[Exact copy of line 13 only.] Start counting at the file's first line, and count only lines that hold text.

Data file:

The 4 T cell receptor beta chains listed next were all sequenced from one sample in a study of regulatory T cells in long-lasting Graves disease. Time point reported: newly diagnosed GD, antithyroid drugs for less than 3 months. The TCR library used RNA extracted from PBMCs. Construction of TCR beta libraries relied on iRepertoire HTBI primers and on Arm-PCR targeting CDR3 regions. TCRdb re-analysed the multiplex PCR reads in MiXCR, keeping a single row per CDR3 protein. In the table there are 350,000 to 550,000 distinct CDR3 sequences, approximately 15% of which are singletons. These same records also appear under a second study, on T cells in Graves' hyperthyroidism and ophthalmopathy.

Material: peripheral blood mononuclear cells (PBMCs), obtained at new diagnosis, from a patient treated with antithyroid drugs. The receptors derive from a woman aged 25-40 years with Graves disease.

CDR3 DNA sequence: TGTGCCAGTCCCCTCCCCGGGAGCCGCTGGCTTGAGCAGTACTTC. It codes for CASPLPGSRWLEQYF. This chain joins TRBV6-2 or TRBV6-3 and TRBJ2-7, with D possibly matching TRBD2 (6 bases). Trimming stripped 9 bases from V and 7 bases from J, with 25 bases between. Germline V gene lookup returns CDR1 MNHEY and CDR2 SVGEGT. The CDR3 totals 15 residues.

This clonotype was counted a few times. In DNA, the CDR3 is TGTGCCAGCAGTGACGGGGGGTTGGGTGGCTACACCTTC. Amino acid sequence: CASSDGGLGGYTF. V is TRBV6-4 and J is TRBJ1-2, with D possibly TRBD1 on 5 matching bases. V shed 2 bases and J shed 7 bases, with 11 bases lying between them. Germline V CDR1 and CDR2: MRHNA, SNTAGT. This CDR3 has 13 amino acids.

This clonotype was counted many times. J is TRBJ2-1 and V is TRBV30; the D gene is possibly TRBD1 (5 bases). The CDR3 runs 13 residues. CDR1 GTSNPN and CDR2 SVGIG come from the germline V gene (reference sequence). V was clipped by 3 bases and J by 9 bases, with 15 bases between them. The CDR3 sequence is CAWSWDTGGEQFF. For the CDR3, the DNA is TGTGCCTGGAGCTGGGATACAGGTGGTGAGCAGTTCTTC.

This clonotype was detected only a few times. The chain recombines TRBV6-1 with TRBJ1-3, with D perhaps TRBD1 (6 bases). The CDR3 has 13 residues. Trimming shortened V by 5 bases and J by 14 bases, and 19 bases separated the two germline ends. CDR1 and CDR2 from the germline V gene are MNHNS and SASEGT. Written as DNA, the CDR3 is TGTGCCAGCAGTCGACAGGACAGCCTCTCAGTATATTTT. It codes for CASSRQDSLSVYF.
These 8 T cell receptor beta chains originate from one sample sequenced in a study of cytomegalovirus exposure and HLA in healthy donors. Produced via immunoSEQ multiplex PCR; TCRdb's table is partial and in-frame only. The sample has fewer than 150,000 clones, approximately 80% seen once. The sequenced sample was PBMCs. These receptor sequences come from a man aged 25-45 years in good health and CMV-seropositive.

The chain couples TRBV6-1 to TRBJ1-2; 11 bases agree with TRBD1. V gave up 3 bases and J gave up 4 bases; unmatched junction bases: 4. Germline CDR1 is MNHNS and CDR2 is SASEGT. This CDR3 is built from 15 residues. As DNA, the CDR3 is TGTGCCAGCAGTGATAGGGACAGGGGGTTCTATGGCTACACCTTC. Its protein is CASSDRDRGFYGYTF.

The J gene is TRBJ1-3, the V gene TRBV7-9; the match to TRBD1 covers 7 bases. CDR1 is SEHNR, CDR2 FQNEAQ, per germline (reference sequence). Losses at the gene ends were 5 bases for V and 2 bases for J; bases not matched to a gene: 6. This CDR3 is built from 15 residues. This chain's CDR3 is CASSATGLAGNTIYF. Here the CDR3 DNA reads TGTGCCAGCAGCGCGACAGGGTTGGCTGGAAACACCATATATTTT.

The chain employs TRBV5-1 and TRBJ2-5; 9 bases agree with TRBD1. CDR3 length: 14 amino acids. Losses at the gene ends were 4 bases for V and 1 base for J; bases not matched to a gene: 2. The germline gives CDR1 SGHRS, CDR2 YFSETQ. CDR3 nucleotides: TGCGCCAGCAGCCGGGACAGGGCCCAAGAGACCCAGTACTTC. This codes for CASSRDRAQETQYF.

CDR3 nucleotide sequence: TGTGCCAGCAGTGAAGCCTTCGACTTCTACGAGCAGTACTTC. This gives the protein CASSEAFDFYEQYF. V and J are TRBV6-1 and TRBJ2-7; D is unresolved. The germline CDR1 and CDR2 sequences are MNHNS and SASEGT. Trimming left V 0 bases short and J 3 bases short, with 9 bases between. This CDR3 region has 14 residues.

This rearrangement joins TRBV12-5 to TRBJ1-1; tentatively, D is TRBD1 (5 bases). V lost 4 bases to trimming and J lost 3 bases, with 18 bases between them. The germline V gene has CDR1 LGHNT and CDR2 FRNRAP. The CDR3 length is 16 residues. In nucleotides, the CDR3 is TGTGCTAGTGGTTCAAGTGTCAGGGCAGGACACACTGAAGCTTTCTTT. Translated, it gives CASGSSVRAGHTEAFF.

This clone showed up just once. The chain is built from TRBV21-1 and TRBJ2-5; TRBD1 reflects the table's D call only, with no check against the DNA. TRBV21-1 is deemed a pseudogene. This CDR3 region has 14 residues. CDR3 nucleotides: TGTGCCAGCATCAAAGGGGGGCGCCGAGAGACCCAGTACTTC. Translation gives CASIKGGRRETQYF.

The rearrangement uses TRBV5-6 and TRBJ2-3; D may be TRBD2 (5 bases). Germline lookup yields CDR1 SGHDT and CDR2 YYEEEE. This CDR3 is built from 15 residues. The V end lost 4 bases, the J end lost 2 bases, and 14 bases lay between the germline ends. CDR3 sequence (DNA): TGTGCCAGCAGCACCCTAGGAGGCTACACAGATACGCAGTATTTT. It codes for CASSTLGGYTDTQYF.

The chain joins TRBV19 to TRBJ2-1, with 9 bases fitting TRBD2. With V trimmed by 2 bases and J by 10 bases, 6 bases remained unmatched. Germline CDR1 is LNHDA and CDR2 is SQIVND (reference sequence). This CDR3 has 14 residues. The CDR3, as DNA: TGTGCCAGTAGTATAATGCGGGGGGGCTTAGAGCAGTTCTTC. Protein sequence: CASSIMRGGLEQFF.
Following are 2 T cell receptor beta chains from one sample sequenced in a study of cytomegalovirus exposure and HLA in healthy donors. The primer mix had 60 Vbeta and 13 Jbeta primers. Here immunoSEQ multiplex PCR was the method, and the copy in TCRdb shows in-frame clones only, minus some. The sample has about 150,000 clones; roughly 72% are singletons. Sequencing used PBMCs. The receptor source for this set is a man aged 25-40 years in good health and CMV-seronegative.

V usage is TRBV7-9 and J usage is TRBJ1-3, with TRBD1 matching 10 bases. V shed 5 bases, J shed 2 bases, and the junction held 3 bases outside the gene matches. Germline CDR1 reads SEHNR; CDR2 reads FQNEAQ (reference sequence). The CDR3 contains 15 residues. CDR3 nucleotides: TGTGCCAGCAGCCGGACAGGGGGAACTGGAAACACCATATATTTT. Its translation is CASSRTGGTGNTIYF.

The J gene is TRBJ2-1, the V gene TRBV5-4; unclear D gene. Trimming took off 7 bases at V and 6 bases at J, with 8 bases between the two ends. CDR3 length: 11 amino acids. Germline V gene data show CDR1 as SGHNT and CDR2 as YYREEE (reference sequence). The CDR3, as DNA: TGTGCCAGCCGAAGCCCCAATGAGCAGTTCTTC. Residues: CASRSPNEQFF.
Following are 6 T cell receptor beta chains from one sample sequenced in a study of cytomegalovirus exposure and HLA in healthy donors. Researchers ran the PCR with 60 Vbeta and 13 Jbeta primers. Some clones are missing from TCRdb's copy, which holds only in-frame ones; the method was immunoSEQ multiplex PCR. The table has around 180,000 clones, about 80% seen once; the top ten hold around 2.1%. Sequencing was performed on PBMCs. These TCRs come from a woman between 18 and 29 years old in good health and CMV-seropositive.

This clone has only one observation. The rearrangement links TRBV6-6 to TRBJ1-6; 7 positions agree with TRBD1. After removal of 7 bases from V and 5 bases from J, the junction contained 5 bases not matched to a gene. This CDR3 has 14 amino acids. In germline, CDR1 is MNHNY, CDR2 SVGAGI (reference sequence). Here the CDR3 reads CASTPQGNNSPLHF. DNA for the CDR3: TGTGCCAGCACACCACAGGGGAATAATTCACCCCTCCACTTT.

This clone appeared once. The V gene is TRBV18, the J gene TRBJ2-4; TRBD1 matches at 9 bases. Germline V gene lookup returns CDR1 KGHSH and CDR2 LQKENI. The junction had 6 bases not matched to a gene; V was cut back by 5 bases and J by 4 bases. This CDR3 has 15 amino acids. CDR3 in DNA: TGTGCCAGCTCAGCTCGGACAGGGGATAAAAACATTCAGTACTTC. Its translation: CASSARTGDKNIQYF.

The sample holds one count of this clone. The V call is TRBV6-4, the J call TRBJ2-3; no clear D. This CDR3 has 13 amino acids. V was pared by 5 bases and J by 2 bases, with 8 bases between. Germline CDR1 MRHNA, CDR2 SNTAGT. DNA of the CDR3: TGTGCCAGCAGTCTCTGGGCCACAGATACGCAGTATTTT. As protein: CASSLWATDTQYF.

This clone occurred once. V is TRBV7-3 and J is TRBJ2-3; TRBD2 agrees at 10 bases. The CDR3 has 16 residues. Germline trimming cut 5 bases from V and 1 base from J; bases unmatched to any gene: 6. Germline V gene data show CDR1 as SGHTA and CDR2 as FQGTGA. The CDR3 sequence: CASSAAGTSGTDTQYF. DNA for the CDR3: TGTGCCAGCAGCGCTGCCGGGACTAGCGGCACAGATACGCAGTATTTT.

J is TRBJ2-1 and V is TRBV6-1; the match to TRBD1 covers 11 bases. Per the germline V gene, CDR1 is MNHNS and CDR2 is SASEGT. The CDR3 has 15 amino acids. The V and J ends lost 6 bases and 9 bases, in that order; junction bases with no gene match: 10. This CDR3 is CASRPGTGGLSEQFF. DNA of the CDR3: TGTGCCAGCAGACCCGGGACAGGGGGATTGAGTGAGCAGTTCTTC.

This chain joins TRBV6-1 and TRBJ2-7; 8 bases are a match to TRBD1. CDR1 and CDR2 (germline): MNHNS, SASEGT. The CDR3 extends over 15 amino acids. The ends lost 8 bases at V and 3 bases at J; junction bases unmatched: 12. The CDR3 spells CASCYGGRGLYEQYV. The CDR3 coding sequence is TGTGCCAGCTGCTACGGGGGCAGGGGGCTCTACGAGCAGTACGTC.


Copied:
This clone showed up just once. The chain is built from TRBV21-1 and TRBJ2-5; TRBD1 reflects the table's D call only, with no check against the DNA. TRBV21-1 is deemed a pseudogene. This CDR3 region has 14 residues. CDR3 nucleotides: TGTGCCAGCATCAAAGGGGGGCGCCGAGAGACCCAGTACTTC. Translation gives CASIKGGRRETQYF.